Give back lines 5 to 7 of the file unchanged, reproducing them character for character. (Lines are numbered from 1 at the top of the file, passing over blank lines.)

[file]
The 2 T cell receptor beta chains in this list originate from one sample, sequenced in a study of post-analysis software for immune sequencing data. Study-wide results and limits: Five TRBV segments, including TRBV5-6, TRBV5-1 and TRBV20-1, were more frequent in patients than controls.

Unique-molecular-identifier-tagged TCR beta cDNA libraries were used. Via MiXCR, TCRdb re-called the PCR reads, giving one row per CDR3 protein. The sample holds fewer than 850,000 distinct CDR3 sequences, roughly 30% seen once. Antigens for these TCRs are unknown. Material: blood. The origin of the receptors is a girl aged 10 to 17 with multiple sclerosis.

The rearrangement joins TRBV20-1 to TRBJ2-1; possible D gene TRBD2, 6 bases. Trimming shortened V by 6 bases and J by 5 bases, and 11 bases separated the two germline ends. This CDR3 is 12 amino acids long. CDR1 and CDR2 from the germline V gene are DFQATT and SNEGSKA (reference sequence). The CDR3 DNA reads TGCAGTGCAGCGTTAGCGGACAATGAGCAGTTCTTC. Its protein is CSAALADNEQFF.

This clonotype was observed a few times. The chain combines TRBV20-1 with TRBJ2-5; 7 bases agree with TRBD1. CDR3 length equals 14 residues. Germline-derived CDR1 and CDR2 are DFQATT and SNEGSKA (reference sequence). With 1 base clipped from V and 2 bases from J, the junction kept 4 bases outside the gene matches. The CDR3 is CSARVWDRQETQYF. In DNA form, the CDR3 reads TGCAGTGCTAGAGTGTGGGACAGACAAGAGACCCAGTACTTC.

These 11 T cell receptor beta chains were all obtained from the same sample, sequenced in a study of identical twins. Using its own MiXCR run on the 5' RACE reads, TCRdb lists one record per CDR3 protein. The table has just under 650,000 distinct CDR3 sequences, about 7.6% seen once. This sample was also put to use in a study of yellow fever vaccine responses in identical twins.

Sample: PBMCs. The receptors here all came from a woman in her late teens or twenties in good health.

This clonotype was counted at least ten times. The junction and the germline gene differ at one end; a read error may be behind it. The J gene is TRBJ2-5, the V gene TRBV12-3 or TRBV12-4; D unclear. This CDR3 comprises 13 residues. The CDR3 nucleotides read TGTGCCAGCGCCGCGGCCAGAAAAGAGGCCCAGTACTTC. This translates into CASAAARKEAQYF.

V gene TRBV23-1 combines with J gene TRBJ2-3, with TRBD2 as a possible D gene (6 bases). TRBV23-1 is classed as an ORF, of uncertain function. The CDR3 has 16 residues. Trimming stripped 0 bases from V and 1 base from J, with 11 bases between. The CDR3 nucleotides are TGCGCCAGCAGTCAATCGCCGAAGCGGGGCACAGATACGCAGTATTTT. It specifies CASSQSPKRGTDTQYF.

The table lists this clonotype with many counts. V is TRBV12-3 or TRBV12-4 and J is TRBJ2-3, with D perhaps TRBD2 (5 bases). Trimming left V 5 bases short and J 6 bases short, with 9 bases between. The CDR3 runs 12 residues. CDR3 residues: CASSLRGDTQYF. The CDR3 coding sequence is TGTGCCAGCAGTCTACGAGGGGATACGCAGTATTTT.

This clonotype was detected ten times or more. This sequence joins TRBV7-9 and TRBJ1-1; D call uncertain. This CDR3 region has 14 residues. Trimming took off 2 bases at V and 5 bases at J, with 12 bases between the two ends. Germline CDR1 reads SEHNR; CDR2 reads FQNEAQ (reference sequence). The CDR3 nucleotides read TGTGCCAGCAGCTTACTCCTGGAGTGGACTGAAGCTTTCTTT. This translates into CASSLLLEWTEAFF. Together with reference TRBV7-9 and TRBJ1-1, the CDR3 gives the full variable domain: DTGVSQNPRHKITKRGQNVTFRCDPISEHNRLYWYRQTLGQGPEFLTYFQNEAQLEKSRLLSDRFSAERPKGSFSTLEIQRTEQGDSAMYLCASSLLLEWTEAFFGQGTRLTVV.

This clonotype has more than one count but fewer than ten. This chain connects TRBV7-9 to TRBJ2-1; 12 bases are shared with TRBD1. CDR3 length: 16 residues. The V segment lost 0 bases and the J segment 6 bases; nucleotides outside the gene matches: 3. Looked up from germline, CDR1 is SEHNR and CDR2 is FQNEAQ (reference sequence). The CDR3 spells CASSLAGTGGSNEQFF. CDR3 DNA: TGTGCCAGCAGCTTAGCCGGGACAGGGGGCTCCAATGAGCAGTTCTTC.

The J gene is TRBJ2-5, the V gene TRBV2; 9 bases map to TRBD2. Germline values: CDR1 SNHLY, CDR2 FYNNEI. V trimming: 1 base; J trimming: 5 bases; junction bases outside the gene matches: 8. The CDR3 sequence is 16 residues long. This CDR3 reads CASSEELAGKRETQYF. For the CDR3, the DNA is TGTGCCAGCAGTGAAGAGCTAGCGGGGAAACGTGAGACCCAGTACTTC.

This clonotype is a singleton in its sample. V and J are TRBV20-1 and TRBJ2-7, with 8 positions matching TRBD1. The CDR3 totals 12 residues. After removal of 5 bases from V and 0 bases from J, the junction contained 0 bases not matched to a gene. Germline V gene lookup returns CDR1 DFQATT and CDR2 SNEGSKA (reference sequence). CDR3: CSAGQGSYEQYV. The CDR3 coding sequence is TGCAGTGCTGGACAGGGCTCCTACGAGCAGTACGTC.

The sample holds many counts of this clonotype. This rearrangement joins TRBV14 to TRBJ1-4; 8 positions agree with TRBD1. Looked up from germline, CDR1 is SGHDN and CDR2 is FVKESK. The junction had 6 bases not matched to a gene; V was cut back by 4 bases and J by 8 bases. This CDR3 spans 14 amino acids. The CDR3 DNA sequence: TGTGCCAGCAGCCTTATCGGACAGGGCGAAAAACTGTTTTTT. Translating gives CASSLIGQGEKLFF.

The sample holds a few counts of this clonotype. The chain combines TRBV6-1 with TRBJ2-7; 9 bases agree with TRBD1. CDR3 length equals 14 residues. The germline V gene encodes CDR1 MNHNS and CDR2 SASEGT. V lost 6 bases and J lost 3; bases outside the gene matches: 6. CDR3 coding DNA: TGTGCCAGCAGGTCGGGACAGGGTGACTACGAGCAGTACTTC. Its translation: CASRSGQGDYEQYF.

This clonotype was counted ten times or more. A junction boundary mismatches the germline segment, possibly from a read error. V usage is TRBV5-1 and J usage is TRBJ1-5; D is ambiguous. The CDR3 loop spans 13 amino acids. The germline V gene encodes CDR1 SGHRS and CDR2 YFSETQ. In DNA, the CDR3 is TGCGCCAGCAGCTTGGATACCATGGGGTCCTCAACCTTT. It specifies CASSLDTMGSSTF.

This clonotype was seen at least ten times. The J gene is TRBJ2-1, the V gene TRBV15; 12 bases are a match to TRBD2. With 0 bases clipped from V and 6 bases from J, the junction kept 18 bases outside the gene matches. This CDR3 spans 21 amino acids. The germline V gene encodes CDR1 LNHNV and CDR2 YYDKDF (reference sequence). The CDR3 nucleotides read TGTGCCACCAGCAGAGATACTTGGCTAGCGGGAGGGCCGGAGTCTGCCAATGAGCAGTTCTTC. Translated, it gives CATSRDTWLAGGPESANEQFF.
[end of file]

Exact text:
These 11 T cell receptor beta chains were all obtained from the same sample, sequenced in a study of identical twins. Using its own MiXCR run on the 5' RACE reads, TCRdb lists one record per CDR3 protein. The table has just under 650,000 distinct CDR3 sequences, about 7.6% seen once. This sample was also put to use in a study of yellow fever vaccine responses in identical twins.

Sample: PBMCs. The receptors here all came from a woman in her late teens or twenties in good health.

This clonotype was counted at least ten times. The junction and the germline gene differ at one end; a read error may be behind it. The J gene is TRBJ2-5, the V gene TRBV12-3 or TRBV12-4; D unclear. This CDR3 comprises 13 residues. The CDR3 nucleotides read TGTGCCAGCGCCGCGGCCAGAAAAGAGGCCCAGTACTTC. This translates into CASAAARKEAQYF.